As treatment providers, we work with patients to look at both the sexual behavior itself, and also at what may drive it. Sex addicts often have an immense amount of shame around their sexual behavior, so it’s important to help them understand any connections that may exist between specific sexual behaviors and their pasts.

But, some of their unwanted sexual behaviors are more about activating a part of the brain that allows them to numb out, dissociate, fantasize, or even feel deprived in order to provide some temporary relief from their emotional pain. In these cases, we would want to spend some time focusing on why a patient may choose these ways of responding, and what other coping skills they may need to develop in order to feel better about themselves rather than perpetuate the cycle of toxic shame they experience after engaging in their addictive behaviors.


The vast majority of addicts that we work with express an adamant desire to stop engaging in the use of alcohol, drugs, and to stop acting out sexually. Many of them can also identify numerous failed attempts to stop their behavior.

Before we make assumptions about what the behaviors associated with sex addiction mean, it is worth stepping back and considering the bigger picture. Moving towards lasting change with sex addiction means that we must examine both the behaviors themselves and the stories surrounding them. This opens the door for compassion, which is an essential component of the process of healing from sex addiction.

Published in Sexual Addiction

This year, Senior Fellow Dr. Shelley Uram and Chief Psychiatrist Jon Caldwell will present at the 28th Annual Northwest Conference on Behavioral Health and Addictive Disorders. The conference is a premier training event, offering up to 20 hours of continuing education credit for behavioral health professionals. It is hosted by U.S. Journal Training, Inc.(USJT) and The Institute for Integral Development. The Meadows is a participating sponsor.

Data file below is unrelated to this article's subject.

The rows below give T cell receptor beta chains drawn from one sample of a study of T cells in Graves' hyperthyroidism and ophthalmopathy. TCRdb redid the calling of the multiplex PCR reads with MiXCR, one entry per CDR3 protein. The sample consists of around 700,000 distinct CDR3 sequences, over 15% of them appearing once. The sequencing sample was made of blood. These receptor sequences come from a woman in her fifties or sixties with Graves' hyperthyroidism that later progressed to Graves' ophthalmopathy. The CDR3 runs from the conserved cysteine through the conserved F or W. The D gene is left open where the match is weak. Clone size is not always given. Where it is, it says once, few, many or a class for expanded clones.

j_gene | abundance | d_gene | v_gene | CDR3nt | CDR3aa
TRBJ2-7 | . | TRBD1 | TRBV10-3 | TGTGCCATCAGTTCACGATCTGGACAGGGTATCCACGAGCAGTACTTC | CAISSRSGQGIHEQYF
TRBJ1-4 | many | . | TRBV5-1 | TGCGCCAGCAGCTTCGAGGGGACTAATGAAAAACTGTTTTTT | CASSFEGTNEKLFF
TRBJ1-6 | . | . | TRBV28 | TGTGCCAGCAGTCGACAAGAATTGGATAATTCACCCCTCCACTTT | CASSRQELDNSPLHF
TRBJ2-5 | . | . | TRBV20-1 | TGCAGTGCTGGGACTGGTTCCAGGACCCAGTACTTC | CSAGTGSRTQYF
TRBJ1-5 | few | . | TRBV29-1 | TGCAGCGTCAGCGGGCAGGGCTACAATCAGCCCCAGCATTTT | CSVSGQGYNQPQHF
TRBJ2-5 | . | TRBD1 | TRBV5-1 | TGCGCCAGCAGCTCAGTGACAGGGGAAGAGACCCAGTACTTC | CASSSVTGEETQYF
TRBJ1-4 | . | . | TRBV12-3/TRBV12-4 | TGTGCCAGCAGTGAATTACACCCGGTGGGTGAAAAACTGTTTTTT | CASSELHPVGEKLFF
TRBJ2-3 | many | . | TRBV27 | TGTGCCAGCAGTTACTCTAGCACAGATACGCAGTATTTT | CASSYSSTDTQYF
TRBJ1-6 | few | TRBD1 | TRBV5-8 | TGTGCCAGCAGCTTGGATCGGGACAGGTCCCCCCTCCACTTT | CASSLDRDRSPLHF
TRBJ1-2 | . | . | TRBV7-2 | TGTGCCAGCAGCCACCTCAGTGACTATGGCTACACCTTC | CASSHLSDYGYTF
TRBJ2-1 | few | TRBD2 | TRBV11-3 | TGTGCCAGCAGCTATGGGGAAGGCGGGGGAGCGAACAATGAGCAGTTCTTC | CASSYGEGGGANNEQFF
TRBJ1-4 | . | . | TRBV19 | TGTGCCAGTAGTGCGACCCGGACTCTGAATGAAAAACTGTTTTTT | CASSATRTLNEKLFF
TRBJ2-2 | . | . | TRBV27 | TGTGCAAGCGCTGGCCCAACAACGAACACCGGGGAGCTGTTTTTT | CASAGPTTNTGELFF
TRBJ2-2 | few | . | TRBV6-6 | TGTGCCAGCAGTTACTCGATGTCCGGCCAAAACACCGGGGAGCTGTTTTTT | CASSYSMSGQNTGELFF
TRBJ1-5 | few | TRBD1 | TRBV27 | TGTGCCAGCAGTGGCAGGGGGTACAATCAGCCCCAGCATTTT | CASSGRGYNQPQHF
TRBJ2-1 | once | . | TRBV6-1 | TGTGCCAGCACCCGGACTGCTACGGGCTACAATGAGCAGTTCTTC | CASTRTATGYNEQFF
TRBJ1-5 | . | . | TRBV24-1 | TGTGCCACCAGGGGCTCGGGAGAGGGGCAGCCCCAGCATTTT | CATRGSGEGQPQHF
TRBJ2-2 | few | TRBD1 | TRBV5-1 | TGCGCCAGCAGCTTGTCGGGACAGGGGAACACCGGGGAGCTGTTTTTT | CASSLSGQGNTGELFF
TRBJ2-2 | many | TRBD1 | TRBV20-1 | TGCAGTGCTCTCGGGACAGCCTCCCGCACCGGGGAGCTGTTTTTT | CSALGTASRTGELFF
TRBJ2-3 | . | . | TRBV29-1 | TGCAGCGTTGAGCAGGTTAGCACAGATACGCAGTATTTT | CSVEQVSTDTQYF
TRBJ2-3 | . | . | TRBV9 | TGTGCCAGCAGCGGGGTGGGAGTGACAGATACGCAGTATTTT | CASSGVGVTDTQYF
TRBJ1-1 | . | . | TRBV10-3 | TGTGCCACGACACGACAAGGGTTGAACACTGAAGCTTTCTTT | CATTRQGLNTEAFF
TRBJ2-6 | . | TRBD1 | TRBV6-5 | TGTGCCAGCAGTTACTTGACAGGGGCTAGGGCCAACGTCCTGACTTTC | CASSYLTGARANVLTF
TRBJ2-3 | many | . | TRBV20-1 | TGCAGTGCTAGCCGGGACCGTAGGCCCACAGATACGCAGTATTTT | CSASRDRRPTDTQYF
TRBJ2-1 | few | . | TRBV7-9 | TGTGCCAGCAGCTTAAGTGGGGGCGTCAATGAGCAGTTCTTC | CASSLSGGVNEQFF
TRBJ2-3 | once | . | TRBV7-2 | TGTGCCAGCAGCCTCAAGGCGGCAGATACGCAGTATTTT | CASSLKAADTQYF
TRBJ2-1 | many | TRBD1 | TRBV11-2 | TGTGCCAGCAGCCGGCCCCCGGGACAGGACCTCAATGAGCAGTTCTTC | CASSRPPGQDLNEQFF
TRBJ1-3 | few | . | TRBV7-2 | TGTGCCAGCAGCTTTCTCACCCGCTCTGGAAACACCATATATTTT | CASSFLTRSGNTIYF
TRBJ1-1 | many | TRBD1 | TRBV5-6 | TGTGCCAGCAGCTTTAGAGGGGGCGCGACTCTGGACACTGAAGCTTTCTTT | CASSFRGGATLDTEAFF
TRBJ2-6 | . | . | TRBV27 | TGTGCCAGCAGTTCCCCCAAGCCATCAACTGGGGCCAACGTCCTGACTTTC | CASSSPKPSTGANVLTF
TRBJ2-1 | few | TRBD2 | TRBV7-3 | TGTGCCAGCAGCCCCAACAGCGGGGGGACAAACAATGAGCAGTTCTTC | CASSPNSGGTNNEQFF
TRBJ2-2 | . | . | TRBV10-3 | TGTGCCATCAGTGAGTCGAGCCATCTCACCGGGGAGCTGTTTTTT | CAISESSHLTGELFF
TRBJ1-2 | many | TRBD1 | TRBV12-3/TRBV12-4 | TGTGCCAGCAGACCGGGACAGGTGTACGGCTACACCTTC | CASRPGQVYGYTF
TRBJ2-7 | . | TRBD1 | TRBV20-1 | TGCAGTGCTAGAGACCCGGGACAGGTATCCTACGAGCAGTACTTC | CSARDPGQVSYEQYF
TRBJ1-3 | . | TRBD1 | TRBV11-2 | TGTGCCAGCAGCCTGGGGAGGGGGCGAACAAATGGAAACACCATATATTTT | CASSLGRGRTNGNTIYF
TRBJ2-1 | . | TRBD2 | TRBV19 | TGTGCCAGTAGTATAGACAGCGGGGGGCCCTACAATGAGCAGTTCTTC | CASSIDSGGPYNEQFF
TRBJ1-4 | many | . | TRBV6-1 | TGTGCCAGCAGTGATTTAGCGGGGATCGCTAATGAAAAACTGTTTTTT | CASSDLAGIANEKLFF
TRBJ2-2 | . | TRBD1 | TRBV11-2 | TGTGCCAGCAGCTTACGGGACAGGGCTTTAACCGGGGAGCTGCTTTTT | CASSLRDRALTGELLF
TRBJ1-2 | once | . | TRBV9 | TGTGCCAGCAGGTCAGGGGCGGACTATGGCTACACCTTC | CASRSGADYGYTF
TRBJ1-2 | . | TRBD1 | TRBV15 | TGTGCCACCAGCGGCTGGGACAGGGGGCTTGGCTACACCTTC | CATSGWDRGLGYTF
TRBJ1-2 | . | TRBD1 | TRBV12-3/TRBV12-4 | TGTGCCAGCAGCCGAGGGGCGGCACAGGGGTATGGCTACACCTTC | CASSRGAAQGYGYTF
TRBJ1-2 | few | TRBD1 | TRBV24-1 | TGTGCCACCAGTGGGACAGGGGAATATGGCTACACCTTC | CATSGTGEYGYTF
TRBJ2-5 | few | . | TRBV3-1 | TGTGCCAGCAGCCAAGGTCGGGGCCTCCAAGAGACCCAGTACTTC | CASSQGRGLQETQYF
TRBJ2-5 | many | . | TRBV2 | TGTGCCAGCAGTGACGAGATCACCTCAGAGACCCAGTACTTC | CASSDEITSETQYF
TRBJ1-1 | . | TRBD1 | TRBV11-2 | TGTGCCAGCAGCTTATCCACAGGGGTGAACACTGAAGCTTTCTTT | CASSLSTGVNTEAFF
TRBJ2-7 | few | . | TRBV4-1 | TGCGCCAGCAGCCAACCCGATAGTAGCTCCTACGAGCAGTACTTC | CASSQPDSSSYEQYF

This year, a series of comprehensive seminars will spotlight trauma treatment; brain science and therapy; wisdom of the heart and mindfulness; co-occurring disorders; and treating anxiety and depression. These seminars will serve as a forum for exploring complex issues within the physical, emotional, social, and spiritual dimensions of mental illness and addictive disorders.

Among the roster of nationally recognized speakers is Shelley Uram, MD, a Senior Fellow at The Meadows and a Harvard-trained, triple-board-certified psychiatrist. Her keynote address, Trauma Treatment Evolved, will examine what happens in the brain when a person is traumatized, how this can dysregulate the nervous system and body, and the types of approaches that can help traumatized people get their lives back.

Dr. Uram will also offer a workshop called Psychological Trauma and Addiction: How Do They Connect? where she will explore trauma’s connection with addiction and discuss cutting edge treatments.

Our Chief Psychiatrist, Jon Caldwell, DO, PhD, will lead a session entitled Trauma, Attachment and Addiction: Healing Relational Wounds by Cultivating Mindfulness and Self-Compassion. He will investigate how child maltreatment can profoundly influence human development, resulting in a variety of mental, emotional, and social challenges – including addictive disorders.

For more information about the conference, visit the USJT website.

Published in Events and Training

When you’ve experienced a loss ─ the death of a loved one, the loss of your health, the loss of a relationship, the loss of an opportunity, etc.─ it can be helpful to take time out to lean into your grief. It’s often difficult, if not impossible, to initiate the healing process in this way while also managing the day-to-day obligations of your life.